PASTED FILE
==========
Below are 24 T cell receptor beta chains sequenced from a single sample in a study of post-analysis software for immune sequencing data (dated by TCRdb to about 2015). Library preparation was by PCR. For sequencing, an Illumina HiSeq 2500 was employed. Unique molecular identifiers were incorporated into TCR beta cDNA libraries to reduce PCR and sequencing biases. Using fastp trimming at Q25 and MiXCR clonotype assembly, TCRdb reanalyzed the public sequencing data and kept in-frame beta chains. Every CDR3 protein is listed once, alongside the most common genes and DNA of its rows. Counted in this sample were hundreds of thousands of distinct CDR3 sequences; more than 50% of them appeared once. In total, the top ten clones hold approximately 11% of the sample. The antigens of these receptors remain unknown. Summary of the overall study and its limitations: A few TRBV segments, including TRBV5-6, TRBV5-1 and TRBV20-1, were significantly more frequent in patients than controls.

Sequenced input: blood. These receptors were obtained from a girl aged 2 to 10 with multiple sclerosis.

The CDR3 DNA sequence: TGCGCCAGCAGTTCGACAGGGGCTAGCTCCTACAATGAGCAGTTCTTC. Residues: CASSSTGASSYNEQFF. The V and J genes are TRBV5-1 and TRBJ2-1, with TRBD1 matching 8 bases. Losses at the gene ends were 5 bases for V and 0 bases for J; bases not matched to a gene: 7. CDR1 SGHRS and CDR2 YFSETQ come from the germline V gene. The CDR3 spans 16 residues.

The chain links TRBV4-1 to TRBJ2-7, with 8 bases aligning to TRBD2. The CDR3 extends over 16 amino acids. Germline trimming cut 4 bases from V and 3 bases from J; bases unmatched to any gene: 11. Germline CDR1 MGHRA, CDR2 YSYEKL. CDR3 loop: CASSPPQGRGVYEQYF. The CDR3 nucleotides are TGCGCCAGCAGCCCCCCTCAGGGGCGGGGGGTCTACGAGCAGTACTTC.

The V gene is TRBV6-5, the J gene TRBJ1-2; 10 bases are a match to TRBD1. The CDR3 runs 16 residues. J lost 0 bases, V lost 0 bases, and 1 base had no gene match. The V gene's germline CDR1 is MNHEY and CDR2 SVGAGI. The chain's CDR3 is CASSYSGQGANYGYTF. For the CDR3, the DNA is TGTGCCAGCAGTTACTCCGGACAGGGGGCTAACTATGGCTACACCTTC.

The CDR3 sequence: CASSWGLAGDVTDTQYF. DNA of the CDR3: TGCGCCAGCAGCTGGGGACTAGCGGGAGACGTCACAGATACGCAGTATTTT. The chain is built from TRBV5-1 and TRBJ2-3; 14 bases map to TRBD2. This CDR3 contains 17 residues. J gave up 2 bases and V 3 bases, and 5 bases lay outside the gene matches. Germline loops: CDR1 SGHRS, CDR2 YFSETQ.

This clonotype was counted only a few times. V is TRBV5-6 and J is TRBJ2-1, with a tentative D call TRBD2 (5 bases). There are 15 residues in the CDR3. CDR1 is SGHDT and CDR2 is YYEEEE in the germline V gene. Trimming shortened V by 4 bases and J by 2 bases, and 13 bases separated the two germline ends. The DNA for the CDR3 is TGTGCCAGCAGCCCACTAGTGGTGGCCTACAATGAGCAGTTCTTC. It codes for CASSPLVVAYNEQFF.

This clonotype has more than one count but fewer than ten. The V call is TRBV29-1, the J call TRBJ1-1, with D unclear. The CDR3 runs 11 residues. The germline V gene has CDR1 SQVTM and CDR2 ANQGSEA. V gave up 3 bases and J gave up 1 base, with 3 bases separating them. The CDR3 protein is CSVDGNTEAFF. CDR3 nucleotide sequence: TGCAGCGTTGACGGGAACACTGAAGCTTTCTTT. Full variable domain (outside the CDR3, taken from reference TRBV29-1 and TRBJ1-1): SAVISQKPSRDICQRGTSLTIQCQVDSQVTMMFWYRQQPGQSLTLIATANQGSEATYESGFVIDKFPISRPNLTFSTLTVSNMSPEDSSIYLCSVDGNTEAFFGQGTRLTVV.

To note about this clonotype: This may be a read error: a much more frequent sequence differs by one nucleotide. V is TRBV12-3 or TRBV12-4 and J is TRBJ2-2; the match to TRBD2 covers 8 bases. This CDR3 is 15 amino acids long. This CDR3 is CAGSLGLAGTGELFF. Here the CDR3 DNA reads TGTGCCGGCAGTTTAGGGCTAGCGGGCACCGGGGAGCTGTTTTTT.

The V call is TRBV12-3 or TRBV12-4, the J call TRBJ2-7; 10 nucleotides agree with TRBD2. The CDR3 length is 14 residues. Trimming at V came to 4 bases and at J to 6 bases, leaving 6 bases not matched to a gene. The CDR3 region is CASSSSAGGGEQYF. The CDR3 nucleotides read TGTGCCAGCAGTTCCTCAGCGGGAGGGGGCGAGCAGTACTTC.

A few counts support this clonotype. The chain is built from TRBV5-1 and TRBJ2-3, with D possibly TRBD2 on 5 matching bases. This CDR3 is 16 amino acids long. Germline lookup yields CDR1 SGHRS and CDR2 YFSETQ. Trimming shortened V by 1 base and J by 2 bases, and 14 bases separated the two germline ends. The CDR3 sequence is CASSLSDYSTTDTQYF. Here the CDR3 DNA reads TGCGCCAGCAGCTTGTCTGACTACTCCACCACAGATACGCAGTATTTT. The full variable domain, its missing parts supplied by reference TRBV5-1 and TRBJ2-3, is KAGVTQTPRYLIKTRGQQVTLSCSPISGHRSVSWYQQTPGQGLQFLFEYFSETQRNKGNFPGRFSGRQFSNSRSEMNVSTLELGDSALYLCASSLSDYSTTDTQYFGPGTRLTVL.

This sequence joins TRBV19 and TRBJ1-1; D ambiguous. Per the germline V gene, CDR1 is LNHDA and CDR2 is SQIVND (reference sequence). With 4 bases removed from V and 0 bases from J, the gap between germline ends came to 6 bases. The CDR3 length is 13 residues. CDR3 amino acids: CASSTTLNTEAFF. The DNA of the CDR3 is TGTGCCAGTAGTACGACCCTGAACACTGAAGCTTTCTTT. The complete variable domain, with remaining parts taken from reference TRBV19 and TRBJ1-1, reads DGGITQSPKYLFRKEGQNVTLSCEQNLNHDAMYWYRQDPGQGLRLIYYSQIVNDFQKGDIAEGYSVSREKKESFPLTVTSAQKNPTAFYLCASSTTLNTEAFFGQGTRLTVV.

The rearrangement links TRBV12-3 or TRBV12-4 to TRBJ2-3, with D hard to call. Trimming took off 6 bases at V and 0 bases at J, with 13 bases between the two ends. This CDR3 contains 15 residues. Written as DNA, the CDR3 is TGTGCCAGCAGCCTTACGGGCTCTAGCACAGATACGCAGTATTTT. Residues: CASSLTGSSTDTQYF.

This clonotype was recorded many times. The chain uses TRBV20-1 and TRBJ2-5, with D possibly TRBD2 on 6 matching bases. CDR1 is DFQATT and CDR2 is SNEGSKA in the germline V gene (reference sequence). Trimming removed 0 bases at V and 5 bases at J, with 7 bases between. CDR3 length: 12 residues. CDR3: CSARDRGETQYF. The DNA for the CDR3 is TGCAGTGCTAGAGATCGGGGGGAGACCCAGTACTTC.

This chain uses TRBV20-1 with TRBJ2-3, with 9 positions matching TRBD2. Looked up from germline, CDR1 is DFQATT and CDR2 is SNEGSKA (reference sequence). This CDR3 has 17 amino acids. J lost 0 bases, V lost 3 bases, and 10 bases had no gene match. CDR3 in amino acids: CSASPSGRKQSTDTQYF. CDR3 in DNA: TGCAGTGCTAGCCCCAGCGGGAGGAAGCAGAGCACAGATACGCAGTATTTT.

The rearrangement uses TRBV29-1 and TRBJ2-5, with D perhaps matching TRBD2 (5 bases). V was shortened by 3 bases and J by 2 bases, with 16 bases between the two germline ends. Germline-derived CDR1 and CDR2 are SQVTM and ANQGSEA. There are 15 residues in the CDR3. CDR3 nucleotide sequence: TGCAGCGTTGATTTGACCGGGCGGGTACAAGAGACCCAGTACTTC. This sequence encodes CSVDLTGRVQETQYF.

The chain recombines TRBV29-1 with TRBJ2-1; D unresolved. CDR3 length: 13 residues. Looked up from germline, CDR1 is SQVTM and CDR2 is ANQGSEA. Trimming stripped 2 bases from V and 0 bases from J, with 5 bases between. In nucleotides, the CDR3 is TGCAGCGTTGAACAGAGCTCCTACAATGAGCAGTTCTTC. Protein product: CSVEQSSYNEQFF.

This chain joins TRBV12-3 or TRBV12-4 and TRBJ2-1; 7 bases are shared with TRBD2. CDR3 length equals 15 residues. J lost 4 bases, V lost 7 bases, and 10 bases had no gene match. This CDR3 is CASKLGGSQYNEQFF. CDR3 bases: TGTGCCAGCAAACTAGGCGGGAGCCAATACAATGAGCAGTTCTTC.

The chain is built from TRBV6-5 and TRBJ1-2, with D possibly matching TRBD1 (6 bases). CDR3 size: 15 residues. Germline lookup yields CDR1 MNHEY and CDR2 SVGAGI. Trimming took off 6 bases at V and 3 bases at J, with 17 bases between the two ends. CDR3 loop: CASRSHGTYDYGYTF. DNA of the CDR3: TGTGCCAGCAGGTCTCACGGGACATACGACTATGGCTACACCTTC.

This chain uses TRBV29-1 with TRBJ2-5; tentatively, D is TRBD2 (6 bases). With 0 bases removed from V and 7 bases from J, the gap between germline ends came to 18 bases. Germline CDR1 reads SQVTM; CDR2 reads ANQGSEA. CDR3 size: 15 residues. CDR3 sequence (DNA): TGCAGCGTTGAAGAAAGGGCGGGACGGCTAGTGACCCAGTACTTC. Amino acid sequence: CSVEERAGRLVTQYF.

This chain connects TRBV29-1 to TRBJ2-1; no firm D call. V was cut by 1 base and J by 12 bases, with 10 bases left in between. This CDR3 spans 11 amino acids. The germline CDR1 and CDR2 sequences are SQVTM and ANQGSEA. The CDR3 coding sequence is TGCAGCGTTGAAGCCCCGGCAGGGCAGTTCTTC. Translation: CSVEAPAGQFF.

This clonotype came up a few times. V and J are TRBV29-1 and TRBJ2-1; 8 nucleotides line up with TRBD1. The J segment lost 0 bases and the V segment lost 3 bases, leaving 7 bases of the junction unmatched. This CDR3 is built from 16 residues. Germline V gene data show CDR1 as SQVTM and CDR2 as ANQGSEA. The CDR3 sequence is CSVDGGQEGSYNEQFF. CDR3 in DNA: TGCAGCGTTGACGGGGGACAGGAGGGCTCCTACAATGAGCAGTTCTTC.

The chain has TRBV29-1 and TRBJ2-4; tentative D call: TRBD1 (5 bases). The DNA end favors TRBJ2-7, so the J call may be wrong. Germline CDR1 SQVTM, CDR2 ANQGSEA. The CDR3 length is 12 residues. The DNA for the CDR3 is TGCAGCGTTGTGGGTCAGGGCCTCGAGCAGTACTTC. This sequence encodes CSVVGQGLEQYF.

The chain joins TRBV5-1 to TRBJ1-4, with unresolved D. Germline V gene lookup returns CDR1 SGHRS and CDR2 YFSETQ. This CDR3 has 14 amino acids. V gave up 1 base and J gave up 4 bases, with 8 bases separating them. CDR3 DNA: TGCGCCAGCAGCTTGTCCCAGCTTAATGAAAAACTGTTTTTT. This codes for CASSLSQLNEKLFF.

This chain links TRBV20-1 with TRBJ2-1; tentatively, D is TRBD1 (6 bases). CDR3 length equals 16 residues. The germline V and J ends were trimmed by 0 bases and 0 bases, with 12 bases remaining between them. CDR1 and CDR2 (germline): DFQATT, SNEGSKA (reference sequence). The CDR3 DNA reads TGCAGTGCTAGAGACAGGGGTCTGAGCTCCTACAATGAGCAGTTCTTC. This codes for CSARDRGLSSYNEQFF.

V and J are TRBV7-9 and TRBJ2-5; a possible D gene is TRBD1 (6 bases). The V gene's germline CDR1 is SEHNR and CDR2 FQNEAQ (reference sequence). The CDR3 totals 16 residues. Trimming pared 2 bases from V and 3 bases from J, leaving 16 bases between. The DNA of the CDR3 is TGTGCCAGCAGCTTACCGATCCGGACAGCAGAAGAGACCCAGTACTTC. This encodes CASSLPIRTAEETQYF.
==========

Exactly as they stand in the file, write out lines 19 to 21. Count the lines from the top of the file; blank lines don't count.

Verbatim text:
The chain is built from TRBV6-5 and TRBJ1-2, with D possibly matching TRBD1 (6 bases). CDR3 size: 15 residues. Germline lookup yields CDR1 MNHEY and CDR2 SVGAGI. Trimming took off 6 bases at V and 3 bases at J, with 17 bases between the two ends. CDR3 loop: CASRSHGTYDYGYTF. DNA of the CDR3: TGTGCCAGCAGGTCTCACGGGACATACGACTATGGCTACACCTTC.

This chain uses TRBV29-1 with TRBJ2-5; tentatively, D is TRBD2 (6 bases). With 0 bases removed from V and 7 bases from J, the gap between germline ends came to 18 bases. Germline CDR1 reads SQVTM; CDR2 reads ANQGSEA. CDR3 size: 15 residues. CDR3 sequence (DNA): TGCAGCGTTGAAGAAAGGGCGGGACGGCTAGTGACCCAGTACTTC. Amino acid sequence: CSVEERAGRLVTQYF.

This chain connects TRBV29-1 to TRBJ2-1; no firm D call. V was cut by 1 base and J by 12 bases, with 10 bases left in between. This CDR3 spans 11 amino acids. The germline CDR1 and CDR2 sequences are SQVTM and ANQGSEA. The CDR3 coding sequence is TGCAGCGTTGAAGCCCCGGCAGGGCAGTTCTTC. Translation: CSVEAPAGQFF.